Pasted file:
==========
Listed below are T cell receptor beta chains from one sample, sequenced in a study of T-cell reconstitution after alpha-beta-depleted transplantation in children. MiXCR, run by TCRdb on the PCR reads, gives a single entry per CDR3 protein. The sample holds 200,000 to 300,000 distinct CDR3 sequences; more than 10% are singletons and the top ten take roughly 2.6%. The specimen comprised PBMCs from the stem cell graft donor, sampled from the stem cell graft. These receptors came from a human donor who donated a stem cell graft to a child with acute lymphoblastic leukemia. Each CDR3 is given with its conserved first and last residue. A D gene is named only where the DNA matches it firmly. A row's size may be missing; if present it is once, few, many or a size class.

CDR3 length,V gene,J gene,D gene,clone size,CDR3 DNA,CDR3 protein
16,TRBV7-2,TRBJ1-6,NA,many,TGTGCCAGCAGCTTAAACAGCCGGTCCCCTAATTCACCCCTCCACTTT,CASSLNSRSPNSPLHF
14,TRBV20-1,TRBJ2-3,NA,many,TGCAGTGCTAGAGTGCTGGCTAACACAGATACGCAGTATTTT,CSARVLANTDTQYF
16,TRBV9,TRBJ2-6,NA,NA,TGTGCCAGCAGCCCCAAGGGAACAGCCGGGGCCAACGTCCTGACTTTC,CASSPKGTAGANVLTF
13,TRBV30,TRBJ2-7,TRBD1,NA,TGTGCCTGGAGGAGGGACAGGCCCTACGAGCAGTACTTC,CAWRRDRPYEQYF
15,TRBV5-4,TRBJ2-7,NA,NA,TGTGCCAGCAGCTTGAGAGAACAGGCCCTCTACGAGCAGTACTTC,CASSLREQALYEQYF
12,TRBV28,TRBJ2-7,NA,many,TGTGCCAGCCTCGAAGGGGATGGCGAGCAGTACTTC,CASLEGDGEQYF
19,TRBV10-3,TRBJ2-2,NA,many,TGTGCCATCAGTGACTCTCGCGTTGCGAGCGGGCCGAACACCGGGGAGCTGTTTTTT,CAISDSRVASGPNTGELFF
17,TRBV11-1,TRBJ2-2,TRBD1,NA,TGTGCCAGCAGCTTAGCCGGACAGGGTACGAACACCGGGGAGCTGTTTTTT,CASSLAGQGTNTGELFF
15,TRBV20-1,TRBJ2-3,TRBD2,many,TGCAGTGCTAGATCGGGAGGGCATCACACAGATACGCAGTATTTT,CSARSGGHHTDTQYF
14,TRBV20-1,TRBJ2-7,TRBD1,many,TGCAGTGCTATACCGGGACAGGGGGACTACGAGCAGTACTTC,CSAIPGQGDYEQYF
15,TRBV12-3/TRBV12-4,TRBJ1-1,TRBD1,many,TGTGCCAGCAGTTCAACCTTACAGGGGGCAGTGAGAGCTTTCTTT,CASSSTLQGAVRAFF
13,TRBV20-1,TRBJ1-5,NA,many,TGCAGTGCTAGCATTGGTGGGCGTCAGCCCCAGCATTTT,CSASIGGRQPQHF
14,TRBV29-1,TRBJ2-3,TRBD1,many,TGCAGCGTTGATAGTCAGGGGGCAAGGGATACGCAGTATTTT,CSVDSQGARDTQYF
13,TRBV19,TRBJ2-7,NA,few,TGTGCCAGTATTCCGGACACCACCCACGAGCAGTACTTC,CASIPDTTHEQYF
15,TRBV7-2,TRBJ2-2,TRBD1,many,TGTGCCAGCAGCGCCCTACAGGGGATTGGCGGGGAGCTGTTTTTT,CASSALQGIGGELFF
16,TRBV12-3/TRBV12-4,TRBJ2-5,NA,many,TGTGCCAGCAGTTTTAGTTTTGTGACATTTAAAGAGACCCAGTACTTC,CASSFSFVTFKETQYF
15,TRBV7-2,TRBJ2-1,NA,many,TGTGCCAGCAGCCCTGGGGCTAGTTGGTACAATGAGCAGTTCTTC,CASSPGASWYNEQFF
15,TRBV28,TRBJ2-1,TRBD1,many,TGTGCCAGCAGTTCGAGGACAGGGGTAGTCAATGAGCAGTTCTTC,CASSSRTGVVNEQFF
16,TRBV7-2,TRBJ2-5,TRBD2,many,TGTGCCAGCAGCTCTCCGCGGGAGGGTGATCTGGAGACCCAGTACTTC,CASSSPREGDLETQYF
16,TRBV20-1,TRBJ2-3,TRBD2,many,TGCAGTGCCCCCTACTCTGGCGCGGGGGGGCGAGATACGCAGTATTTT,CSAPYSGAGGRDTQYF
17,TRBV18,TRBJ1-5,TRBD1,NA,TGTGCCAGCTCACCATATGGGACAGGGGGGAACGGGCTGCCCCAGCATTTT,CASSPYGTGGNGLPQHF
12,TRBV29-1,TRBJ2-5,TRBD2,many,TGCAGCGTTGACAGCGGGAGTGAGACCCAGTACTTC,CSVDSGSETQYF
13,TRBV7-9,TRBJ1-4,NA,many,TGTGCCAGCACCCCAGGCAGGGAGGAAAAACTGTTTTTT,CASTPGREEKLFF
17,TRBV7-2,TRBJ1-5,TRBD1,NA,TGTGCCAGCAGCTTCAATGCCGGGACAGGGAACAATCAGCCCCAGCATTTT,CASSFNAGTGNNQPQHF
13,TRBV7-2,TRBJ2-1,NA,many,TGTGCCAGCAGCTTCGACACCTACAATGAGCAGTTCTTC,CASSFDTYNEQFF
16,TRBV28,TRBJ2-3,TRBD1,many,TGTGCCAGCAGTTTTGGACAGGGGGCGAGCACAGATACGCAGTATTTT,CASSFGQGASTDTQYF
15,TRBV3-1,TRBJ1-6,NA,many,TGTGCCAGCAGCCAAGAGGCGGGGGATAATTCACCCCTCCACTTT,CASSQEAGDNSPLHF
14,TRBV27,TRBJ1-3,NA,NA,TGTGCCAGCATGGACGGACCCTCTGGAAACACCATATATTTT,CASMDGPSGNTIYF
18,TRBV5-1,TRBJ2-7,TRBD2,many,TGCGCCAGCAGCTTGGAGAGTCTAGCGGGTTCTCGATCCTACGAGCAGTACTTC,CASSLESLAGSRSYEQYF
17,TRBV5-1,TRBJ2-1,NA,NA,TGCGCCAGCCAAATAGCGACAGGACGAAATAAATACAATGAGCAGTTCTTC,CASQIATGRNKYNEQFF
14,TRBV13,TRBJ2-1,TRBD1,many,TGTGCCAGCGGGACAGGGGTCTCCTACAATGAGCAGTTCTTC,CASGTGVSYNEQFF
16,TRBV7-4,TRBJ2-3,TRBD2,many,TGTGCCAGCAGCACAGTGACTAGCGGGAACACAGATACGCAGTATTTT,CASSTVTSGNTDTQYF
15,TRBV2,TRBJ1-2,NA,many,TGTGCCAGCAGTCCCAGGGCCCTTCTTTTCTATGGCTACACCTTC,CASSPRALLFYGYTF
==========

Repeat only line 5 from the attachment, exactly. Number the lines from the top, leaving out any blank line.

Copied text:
16,TRBV9,TRBJ2-6,NA,NA,TGTGCCAGCAGCCCCAAGGGAACAGCCGGGGCCAACGTCCTGACTTTC,CASSPKGTAGANVLTF